Radicular pain caused by Schmorl's node: a case report

Revista Brasileira de Anestesiologia
CLINICAL INFORMATION

Radicular pain caused by Schmorl's node: a case report

Saeyoung Kim*  1 

Seungwon Jang1 

1Kyungpook National University, School of Medicine, Department of Anesthesiology and Pain Medicine, Daegu, Republic of Korea

ABSTRACT

Schmorl's node a focal herniation of intervertebral disc through the end plate into the vertebral body. Most of the established Schmorl's nodes are quiescent. However, disc herniation into the vertebral marrow can cause low back pain by irritating a nociceptive system. Schmorl's node induced radicular pain is a very rare condition. Some cases of Schmorl's node which generated low back pain or radicular pain were treated by surgical methods. In this article, authors reported a rare case of a patient with radicular pain cause by Schmorl's node located at the inferior surface of the 5th lumbar spine. The radicular pain was alleviated by serial 5th lumbar transforaminal epidural blocks. Transforaminal epidural block is suggested as first conservative option to treat radicular pain due to herniation of intervertebral disc. Therefore, non-surgical treatment such as transforaminal epidural block can be considered a first treatment option for radicular pain caused by Schmorl's node.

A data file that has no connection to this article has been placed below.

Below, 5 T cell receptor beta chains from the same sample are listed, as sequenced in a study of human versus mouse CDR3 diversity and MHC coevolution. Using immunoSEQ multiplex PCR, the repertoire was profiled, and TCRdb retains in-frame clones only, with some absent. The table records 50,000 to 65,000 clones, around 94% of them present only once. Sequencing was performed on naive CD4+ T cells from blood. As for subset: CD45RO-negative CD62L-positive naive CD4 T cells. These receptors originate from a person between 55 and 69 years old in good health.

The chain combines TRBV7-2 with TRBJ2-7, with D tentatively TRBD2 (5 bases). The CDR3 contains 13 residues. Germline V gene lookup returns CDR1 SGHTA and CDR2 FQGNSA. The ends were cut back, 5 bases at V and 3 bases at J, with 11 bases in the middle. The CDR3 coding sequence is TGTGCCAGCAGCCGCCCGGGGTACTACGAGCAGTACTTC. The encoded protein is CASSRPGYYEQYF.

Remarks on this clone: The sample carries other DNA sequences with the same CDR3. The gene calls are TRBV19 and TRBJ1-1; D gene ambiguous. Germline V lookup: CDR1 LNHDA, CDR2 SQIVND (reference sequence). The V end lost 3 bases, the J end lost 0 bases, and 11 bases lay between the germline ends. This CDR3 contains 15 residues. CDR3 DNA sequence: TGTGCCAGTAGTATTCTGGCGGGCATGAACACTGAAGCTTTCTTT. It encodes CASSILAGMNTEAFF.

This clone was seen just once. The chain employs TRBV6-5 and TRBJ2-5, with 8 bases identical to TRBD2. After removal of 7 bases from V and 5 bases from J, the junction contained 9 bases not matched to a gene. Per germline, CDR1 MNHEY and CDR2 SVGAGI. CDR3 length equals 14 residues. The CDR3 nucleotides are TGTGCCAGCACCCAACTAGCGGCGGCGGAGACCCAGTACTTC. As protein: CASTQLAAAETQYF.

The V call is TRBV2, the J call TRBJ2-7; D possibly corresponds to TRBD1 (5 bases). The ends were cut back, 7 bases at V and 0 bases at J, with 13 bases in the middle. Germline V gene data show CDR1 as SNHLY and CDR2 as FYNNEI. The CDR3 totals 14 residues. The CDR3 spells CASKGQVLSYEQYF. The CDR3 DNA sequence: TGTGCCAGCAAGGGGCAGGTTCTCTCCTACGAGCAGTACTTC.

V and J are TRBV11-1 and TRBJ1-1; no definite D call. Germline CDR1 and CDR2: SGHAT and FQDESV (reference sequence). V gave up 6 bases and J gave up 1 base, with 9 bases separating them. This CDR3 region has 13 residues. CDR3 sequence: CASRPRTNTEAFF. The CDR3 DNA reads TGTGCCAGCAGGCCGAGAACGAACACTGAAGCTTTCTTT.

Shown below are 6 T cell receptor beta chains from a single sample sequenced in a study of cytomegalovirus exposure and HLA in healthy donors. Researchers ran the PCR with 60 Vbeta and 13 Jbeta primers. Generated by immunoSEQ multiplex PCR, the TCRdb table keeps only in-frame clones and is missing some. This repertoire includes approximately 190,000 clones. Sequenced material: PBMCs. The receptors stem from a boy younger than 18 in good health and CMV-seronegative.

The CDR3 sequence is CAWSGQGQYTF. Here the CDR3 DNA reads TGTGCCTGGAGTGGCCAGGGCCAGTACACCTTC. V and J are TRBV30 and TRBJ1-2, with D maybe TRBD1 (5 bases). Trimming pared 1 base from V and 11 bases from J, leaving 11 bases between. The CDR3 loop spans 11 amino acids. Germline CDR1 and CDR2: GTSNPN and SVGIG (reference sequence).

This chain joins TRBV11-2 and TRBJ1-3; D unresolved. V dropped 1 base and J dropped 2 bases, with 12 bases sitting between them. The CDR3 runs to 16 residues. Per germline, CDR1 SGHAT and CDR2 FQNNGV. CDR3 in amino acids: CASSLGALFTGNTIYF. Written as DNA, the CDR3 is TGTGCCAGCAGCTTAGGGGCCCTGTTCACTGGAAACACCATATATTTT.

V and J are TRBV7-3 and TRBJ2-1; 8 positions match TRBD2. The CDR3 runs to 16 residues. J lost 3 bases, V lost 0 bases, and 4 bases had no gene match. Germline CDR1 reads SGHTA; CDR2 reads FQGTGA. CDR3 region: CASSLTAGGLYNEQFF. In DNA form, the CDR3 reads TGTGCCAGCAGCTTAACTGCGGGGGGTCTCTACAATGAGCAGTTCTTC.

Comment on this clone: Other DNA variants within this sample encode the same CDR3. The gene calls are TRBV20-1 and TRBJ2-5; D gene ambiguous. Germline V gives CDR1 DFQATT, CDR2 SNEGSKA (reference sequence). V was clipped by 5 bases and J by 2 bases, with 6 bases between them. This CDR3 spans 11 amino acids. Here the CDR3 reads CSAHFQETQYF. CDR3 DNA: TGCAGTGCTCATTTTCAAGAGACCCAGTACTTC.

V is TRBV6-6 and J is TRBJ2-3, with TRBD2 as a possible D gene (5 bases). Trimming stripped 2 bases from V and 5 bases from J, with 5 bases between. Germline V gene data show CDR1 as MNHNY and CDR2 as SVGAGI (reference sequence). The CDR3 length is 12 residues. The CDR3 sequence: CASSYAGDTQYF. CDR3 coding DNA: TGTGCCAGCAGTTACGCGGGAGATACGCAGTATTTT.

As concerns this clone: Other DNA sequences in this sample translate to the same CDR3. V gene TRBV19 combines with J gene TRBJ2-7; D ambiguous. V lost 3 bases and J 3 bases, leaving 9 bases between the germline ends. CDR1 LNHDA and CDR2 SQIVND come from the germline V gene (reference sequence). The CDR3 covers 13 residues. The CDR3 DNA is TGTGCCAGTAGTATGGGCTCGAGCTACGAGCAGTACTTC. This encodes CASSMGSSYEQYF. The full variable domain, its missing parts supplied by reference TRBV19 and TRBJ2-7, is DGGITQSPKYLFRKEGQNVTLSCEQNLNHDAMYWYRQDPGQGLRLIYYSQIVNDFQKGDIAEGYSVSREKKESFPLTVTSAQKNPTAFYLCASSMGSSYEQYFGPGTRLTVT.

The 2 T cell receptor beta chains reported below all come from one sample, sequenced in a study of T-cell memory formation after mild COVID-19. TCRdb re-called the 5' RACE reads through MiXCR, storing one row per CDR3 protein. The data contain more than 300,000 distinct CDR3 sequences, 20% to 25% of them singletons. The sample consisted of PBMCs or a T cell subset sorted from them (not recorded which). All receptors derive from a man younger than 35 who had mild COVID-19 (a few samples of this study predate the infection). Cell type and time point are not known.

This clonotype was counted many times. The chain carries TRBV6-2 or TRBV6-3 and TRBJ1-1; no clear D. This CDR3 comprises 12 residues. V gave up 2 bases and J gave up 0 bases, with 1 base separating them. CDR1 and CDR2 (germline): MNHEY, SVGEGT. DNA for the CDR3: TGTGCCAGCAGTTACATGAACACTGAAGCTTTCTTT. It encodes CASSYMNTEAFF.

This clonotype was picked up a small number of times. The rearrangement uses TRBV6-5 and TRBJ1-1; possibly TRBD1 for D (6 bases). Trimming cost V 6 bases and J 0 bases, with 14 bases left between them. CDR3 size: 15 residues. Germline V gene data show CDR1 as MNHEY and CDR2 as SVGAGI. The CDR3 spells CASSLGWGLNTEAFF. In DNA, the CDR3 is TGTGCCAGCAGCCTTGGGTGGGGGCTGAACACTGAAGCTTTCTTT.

KEYWORDS Epidural analgesia; Low back pain; Sciatica; Steroids

INTRODUCTION

Schmorl's node (SN) is defined histologically as focal herniation of intervertebral disc through the end plate into the vertebral body. SNs were first described by the pathologist Christian Georg Schmorl in 1927. Most of them are asymptomatic. And, they can be detected with an incidental finding of imaging study including X-ray, Computed Tomography (CT), and Magnetic Resonance Imaging (MRI). However, disc herniation into the vertebral marrow can cause low back pain by irritating a nociceptive system. Therefore, some cases of SN generated low back pain.1,2But, SN induced radicular pain is very rare condition.

We experienced a patient with left 5th lumbar (L5) radicular pain caused by SN of inferior endplate from L5 intervertebral disc. The left L5 radicular pain was successfully reduced by serial L5 transforaminal epidural blocks. Consent for publication of this report was obtained from the patient.

CASE REPORT

A 64 year-old man visited our department, who had been suffering from pain in the left leg for 5 days without any causative episode. His past medical history was unremarkable.